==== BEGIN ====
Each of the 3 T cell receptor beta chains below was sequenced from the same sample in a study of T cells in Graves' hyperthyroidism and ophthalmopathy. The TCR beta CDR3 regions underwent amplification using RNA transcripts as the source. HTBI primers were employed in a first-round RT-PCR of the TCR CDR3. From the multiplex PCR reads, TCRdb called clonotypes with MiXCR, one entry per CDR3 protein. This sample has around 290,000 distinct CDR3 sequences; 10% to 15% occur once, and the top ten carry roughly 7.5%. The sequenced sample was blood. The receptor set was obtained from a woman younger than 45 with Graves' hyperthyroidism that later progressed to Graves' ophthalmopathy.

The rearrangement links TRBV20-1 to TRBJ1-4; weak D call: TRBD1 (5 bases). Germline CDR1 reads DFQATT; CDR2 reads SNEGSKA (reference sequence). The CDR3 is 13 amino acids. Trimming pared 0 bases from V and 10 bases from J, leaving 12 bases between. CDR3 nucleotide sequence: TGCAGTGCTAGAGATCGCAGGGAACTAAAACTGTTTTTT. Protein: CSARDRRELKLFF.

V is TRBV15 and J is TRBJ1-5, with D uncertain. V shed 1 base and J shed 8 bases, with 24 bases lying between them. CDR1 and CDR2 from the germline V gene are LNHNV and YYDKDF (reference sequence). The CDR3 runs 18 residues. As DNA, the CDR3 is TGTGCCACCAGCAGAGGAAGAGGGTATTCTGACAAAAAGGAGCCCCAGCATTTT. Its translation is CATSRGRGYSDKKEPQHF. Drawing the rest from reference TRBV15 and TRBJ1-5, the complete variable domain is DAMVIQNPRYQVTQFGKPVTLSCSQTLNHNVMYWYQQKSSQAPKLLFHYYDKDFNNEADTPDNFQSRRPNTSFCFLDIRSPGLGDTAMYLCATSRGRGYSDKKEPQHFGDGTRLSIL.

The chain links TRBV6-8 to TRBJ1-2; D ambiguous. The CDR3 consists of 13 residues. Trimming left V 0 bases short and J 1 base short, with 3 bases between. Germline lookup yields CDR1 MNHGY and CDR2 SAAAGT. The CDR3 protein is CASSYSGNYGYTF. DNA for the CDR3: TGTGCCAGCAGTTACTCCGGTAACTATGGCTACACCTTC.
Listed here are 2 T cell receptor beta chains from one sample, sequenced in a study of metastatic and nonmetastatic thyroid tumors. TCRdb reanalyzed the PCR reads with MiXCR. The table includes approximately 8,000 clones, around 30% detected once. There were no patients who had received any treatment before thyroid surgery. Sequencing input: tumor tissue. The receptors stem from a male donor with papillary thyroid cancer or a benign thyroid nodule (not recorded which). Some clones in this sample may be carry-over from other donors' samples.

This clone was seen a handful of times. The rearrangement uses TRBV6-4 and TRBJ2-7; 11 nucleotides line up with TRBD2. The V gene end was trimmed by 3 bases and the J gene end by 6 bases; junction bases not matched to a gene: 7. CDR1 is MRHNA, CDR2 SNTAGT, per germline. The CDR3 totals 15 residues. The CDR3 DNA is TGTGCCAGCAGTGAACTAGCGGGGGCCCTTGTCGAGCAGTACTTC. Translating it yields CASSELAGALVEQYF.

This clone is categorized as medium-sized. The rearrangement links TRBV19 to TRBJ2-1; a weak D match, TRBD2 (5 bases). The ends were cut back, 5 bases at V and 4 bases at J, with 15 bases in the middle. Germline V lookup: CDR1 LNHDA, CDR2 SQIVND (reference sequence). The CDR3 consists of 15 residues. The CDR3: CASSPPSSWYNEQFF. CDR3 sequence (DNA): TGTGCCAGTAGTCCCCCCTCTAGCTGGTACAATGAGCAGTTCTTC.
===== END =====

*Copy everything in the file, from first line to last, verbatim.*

Each of the 3 T cell receptor beta chains below was sequenced from the same sample in a study of T cells in Graves' hyperthyroidism and ophthalmopathy. The TCR beta CDR3 regions underwent amplification using RNA transcripts as the source. HTBI primers were employed in a first-round RT-PCR of the TCR CDR3. From the multiplex PCR reads, TCRdb called clonotypes with MiXCR, one entry per CDR3 protein. This sample has around 290,000 distinct CDR3 sequences; 10% to 15% occur once, and the top ten carry roughly 7.5%. The sequenced sample was blood. The receptor set was obtained from a woman younger than 45 with Graves' hyperthyroidism that later progressed to Graves' ophthalmopathy.

The rearrangement links TRBV20-1 to TRBJ1-4; weak D call: TRBD1 (5 bases). Germline CDR1 reads DFQATT; CDR2 reads SNEGSKA (reference sequence). The CDR3 is 13 amino acids. Trimming pared 0 bases from V and 10 bases from J, leaving 12 bases between. CDR3 nucleotide sequence: TGCAGTGCTAGAGATCGCAGGGAACTAAAACTGTTTTTT. Protein: CSARDRRELKLFF.

V is TRBV15 and J is TRBJ1-5, with D uncertain. V shed 1 base and J shed 8 bases, with 24 bases lying between them. CDR1 and CDR2 from the germline V gene are LNHNV and YYDKDF (reference sequence). The CDR3 runs 18 residues. As DNA, the CDR3 is TGTGCCACCAGCAGAGGAAGAGGGTATTCTGACAAAAAGGAGCCCCAGCATTTT. Its translation is CATSRGRGYSDKKEPQHF. Drawing the rest from reference TRBV15 and TRBJ1-5, the complete variable domain is DAMVIQNPRYQVTQFGKPVTLSCSQTLNHNVMYWYQQKSSQAPKLLFHYYDKDFNNEADTPDNFQSRRPNTSFCFLDIRSPGLGDTAMYLCATSRGRGYSDKKEPQHFGDGTRLSIL.

The chain links TRBV6-8 to TRBJ1-2; D ambiguous. The CDR3 consists of 13 residues. Trimming left V 0 bases short and J 1 base short, with 3 bases between. Germline lookup yields CDR1 MNHGY and CDR2 SAAAGT. The CDR3 protein is CASSYSGNYGYTF. DNA for the CDR3: TGTGCCAGCAGTTACTCCGGTAACTATGGCTACACCTTC.
Listed here are 2 T cell receptor beta chains from one sample, sequenced in a study of metastatic and nonmetastatic thyroid tumors. TCRdb reanalyzed the PCR reads with MiXCR. The table includes approximately 8,000 clones, around 30% detected once. There were no patients who had received any treatment before thyroid surgery. Sequencing input: tumor tissue. The receptors stem from a male donor with papillary thyroid cancer or a benign thyroid nodule (not recorded which). Some clones in this sample may be carry-over from other donors' samples.

This clone was seen a handful of times. The rearrangement uses TRBV6-4 and TRBJ2-7; 11 nucleotides line up with TRBD2. The V gene end was trimmed by 3 bases and the J gene end by 6 bases; junction bases not matched to a gene: 7. CDR1 is MRHNA, CDR2 SNTAGT, per germline. The CDR3 totals 15 residues. The CDR3 DNA is TGTGCCAGCAGTGAACTAGCGGGGGCCCTTGTCGAGCAGTACTTC. Translating it yields CASSELAGALVEQYF.

This clone is categorized as medium-sized. The rearrangement links TRBV19 to TRBJ2-1; a weak D match, TRBD2 (5 bases). The ends were cut back, 5 bases at V and 4 bases at J, with 15 bases in the middle. Germline V lookup: CDR1 LNHDA, CDR2 SQIVND (reference sequence). The CDR3 consists of 15 residues. The CDR3: CASSPPSSWYNEQFF. CDR3 sequence (DNA): TGTGCCAGTAGTCCCCCCTCTAGCTGGTACAATGAGCAGTTCTTC.